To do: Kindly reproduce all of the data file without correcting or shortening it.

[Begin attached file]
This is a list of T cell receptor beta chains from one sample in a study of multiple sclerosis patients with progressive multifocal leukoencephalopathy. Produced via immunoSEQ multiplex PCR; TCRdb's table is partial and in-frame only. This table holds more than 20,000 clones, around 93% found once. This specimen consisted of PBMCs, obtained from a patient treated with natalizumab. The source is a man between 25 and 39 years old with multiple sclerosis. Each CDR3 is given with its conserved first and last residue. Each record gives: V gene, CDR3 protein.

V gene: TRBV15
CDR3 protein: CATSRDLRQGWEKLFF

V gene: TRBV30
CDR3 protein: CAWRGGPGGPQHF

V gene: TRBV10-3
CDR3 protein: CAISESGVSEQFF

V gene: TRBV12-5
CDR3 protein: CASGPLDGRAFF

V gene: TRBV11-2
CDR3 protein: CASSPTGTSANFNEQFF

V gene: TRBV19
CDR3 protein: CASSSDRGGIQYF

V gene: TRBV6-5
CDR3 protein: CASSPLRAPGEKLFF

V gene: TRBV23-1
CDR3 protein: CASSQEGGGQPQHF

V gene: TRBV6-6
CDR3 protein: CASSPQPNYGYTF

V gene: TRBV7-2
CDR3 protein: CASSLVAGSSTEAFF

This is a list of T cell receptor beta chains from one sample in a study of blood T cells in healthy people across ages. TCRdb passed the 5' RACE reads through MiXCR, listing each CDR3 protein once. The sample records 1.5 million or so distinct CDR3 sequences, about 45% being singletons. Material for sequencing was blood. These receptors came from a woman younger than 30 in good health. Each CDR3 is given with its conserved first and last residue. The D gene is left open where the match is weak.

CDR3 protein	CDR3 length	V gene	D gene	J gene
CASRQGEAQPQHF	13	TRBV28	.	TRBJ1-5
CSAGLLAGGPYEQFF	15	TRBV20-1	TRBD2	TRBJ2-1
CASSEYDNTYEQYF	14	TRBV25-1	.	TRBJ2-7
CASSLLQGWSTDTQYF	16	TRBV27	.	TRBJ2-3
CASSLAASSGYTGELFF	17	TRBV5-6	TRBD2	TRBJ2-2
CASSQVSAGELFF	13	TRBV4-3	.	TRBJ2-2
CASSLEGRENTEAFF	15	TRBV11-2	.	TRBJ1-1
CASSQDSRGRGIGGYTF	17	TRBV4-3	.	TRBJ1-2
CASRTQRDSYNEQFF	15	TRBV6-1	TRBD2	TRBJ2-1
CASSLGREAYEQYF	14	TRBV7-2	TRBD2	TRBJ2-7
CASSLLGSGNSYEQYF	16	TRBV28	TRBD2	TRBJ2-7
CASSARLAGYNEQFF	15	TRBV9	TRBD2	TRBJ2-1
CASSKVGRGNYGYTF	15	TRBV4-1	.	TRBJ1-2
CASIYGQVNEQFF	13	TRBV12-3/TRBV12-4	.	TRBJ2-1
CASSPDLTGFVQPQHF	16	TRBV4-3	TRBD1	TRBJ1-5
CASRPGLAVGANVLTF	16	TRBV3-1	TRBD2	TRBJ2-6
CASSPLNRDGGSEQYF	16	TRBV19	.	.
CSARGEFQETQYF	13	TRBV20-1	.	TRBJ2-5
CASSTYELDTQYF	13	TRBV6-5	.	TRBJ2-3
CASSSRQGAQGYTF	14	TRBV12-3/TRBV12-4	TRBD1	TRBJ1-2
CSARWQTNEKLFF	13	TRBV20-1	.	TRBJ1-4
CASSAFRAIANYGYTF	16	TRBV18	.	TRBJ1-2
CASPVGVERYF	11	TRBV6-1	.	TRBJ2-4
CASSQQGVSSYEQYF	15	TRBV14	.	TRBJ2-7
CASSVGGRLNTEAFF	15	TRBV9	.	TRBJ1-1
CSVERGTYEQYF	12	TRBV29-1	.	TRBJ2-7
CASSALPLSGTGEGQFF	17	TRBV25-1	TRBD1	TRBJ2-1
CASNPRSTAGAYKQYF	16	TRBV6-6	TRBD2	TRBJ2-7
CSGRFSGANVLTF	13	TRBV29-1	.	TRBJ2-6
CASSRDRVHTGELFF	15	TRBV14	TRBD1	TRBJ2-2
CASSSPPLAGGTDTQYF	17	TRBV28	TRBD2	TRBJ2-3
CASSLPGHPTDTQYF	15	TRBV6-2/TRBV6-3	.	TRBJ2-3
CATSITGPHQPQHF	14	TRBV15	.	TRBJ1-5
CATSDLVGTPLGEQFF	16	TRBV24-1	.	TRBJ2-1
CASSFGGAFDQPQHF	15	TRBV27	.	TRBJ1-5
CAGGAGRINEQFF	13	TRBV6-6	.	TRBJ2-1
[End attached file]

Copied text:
This is a list of T cell receptor beta chains from one sample in a study of multiple sclerosis patients with progressive multifocal leukoencephalopathy. Produced via immunoSEQ multiplex PCR; TCRdb's table is partial and in-frame only. This table holds more than 20,000 clones, around 93% found once. This specimen consisted of PBMCs, obtained from a patient treated with natalizumab. The source is a man between 25 and 39 years old with multiple sclerosis. Each CDR3 is given with its conserved first and last residue. Each record gives: V gene, CDR3 protein.

V gene: TRBV15
CDR3 protein: CATSRDLRQGWEKLFF

V gene: TRBV30
CDR3 protein: CAWRGGPGGPQHF

V gene: TRBV10-3
CDR3 protein: CAISESGVSEQFF

V gene: TRBV12-5
CDR3 protein: CASGPLDGRAFF

V gene: TRBV11-2
CDR3 protein: CASSPTGTSANFNEQFF

V gene: TRBV19
CDR3 protein: CASSSDRGGIQYF

V gene: TRBV6-5
CDR3 protein: CASSPLRAPGEKLFF

V gene: TRBV23-1
CDR3 protein: CASSQEGGGQPQHF

V gene: TRBV6-6
CDR3 protein: CASSPQPNYGYTF

V gene: TRBV7-2
CDR3 protein: CASSLVAGSSTEAFF

This is a list of T cell receptor beta chains from one sample in a study of blood T cells in healthy people across ages. TCRdb passed the 5' RACE reads through MiXCR, listing each CDR3 protein once. The sample records 1.5 million or so distinct CDR3 sequences, about 45% being singletons. Material for sequencing was blood. These receptors came from a woman younger than 30 in good health. Each CDR3 is given with its conserved first and last residue. The D gene is left open where the match is weak.

CDR3 protein	CDR3 length	V gene	D gene	J gene
CASRQGEAQPQHF	13	TRBV28	.	TRBJ1-5
CSAGLLAGGPYEQFF	15	TRBV20-1	TRBD2	TRBJ2-1
CASSEYDNTYEQYF	14	TRBV25-1	.	TRBJ2-7
CASSLLQGWSTDTQYF	16	TRBV27	.	TRBJ2-3
CASSLAASSGYTGELFF	17	TRBV5-6	TRBD2	TRBJ2-2
CASSQVSAGELFF	13	TRBV4-3	.	TRBJ2-2
CASSLEGRENTEAFF	15	TRBV11-2	.	TRBJ1-1
CASSQDSRGRGIGGYTF	17	TRBV4-3	.	TRBJ1-2
CASRTQRDSYNEQFF	15	TRBV6-1	TRBD2	TRBJ2-1
CASSLGREAYEQYF	14	TRBV7-2	TRBD2	TRBJ2-7
CASSLLGSGNSYEQYF	16	TRBV28	TRBD2	TRBJ2-7
CASSARLAGYNEQFF	15	TRBV9	TRBD2	TRBJ2-1
CASSKVGRGNYGYTF	15	TRBV4-1	.	TRBJ1-2
CASIYGQVNEQFF	13	TRBV12-3/TRBV12-4	.	TRBJ2-1
CASSPDLTGFVQPQHF	16	TRBV4-3	TRBD1	TRBJ1-5
CASRPGLAVGANVLTF	16	TRBV3-1	TRBD2	TRBJ2-6
CASSPLNRDGGSEQYF	16	TRBV19	.	.
CSARGEFQETQYF	13	TRBV20-1	.	TRBJ2-5
CASSTYELDTQYF	13	TRBV6-5	.	TRBJ2-3
CASSSRQGAQGYTF	14	TRBV12-3/TRBV12-4	TRBD1	TRBJ1-2
CSARWQTNEKLFF	13	TRBV20-1	.	TRBJ1-4
CASSAFRAIANYGYTF	16	TRBV18	.	TRBJ1-2
CASPVGVERYF	11	TRBV6-1	.	TRBJ2-4
CASSQQGVSSYEQYF	15	TRBV14	.	TRBJ2-7
CASSVGGRLNTEAFF	15	TRBV9	.	TRBJ1-1
CSVERGTYEQYF	12	TRBV29-1	.	TRBJ2-7
CASSALPLSGTGEGQFF	17	TRBV25-1	TRBD1	TRBJ2-1
CASNPRSTAGAYKQYF	16	TRBV6-6	TRBD2	TRBJ2-7
CSGRFSGANVLTF	13	TRBV29-1	.	TRBJ2-6
CASSRDRVHTGELFF	15	TRBV14	TRBD1	TRBJ2-2
CASSSPPLAGGTDTQYF	17	TRBV28	TRBD2	TRBJ2-3
CASSLPGHPTDTQYF	15	TRBV6-2/TRBV6-3	.	TRBJ2-3
CATSITGPHQPQHF	14	TRBV15	.	TRBJ1-5
CATSDLVGTPLGEQFF	16	TRBV24-1	.	TRBJ2-1
CASSFGGAFDQPQHF	15	TRBV27	.	TRBJ1-5
CAGGAGRINEQFF	13	TRBV6-6	.	TRBJ2-1